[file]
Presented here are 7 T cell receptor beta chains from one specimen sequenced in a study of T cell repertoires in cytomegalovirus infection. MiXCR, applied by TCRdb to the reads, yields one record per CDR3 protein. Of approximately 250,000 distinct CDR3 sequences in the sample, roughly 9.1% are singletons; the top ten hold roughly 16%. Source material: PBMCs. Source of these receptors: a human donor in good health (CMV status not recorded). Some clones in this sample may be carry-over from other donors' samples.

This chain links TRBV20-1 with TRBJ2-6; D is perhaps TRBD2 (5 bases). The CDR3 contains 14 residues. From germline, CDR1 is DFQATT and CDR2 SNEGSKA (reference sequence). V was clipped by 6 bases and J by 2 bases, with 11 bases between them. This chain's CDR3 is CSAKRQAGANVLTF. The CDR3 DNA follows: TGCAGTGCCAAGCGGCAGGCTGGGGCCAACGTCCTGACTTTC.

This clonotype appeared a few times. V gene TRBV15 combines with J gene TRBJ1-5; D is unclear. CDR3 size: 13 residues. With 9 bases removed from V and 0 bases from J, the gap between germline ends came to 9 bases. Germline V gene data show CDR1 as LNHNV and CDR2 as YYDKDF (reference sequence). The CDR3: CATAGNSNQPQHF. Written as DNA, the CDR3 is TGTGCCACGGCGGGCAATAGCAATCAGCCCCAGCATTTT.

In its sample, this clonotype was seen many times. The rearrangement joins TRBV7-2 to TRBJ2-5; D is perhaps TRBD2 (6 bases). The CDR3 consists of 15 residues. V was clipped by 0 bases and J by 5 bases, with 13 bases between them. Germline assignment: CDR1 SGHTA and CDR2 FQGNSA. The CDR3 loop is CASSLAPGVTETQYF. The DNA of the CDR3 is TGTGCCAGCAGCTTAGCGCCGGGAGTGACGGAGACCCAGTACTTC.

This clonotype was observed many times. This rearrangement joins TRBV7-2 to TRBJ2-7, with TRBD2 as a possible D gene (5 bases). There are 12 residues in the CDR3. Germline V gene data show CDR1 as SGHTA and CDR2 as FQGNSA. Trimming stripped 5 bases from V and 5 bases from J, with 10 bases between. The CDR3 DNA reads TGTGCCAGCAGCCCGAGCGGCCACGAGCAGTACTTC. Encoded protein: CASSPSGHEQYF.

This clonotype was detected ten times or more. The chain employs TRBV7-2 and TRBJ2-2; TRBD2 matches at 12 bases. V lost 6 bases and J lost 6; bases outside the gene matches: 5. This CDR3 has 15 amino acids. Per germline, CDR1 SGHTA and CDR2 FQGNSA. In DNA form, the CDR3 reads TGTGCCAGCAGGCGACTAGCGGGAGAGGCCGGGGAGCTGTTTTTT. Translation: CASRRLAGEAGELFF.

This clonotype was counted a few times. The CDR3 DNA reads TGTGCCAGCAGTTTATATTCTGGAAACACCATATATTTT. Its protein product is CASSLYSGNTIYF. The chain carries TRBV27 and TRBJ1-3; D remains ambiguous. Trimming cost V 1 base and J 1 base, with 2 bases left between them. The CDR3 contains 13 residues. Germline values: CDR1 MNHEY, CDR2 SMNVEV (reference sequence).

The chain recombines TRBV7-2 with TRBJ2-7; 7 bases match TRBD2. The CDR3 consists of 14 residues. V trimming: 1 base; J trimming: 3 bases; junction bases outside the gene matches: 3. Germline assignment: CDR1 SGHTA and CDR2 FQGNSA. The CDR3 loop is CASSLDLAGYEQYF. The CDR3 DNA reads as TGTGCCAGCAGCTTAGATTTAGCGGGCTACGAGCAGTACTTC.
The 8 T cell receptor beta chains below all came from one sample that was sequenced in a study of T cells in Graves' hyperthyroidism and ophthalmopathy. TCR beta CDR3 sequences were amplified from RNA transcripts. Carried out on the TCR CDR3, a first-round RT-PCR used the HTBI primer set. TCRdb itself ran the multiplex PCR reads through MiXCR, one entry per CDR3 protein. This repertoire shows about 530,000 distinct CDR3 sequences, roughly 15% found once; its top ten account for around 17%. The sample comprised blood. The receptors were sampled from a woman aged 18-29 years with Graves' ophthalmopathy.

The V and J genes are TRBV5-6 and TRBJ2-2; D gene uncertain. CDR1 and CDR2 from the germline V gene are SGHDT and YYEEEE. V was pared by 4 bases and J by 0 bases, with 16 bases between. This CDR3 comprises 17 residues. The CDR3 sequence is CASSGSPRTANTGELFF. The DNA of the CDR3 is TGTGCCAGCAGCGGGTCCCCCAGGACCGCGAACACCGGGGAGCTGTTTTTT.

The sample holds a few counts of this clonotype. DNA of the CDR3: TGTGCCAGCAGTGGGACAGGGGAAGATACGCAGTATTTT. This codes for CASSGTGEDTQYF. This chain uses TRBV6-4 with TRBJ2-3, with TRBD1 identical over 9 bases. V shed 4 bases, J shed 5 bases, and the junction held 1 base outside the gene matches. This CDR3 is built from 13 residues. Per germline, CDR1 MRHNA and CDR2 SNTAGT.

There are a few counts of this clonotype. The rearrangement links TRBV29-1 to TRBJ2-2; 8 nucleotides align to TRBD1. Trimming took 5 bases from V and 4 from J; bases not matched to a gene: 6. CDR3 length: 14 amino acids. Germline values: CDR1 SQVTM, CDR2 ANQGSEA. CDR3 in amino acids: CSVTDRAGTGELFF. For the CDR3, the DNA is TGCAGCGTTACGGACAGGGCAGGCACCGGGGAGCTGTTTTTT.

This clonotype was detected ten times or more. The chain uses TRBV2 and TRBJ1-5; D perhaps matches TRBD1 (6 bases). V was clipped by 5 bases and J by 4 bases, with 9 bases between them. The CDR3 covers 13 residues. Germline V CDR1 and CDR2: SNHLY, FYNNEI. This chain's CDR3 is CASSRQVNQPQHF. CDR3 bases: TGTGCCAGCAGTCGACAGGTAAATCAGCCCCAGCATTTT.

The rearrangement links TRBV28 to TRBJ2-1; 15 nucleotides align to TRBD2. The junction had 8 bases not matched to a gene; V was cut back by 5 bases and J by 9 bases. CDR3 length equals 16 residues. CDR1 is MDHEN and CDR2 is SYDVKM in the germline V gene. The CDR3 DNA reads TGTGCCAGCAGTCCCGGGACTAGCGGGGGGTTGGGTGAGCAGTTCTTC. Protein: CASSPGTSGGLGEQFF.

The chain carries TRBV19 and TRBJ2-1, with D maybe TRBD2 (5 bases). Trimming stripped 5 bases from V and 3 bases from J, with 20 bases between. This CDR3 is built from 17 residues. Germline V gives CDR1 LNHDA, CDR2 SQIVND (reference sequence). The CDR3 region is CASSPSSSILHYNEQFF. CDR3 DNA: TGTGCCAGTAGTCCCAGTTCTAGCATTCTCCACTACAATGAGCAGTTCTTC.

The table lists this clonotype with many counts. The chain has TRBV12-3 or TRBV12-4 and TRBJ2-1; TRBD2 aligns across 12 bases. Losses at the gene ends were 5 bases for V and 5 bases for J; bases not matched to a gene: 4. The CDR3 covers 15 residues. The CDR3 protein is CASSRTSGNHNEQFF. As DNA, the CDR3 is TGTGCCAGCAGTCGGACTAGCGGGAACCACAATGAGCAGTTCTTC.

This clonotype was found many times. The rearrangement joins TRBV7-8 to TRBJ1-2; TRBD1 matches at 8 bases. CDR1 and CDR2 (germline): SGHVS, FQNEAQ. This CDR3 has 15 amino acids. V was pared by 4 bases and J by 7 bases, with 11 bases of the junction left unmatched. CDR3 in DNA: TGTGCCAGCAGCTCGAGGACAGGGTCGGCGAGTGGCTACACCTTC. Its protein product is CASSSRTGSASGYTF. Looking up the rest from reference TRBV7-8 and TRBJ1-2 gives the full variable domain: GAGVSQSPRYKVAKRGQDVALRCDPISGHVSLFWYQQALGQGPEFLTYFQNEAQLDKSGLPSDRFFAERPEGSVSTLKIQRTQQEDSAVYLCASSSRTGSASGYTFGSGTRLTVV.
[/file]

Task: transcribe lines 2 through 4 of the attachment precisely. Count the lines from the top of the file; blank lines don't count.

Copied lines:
This chain links TRBV20-1 with TRBJ2-6; D is perhaps TRBD2 (5 bases). The CDR3 contains 14 residues. From germline, CDR1 is DFQATT and CDR2 SNEGSKA (reference sequence). V was clipped by 6 bases and J by 2 bases, with 11 bases between them. This chain's CDR3 is CSAKRQAGANVLTF. The CDR3 DNA follows: TGCAGTGCCAAGCGGCAGGCTGGGGCCAACGTCCTGACTTTC.

This clonotype appeared a few times. V gene TRBV15 combines with J gene TRBJ1-5; D is unclear. CDR3 size: 13 residues. With 9 bases removed from V and 0 bases from J, the gap between germline ends came to 9 bases. Germline V gene data show CDR1 as LNHNV and CDR2 as YYDKDF (reference sequence). The CDR3: CATAGNSNQPQHF. Written as DNA, the CDR3 is TGTGCCACGGCGGGCAATAGCAATCAGCCCCAGCATTTT.

In its sample, this clonotype was seen many times. The rearrangement joins TRBV7-2 to TRBJ2-5; D is perhaps TRBD2 (6 bases). The CDR3 consists of 15 residues. V was clipped by 0 bases and J by 5 bases, with 13 bases between them. Germline assignment: CDR1 SGHTA and CDR2 FQGNSA. The CDR3 loop is CASSLAPGVTETQYF. The DNA of the CDR3 is TGTGCCAGCAGCTTAGCGCCGGGAGTGACGGAGACCCAGTACTTC.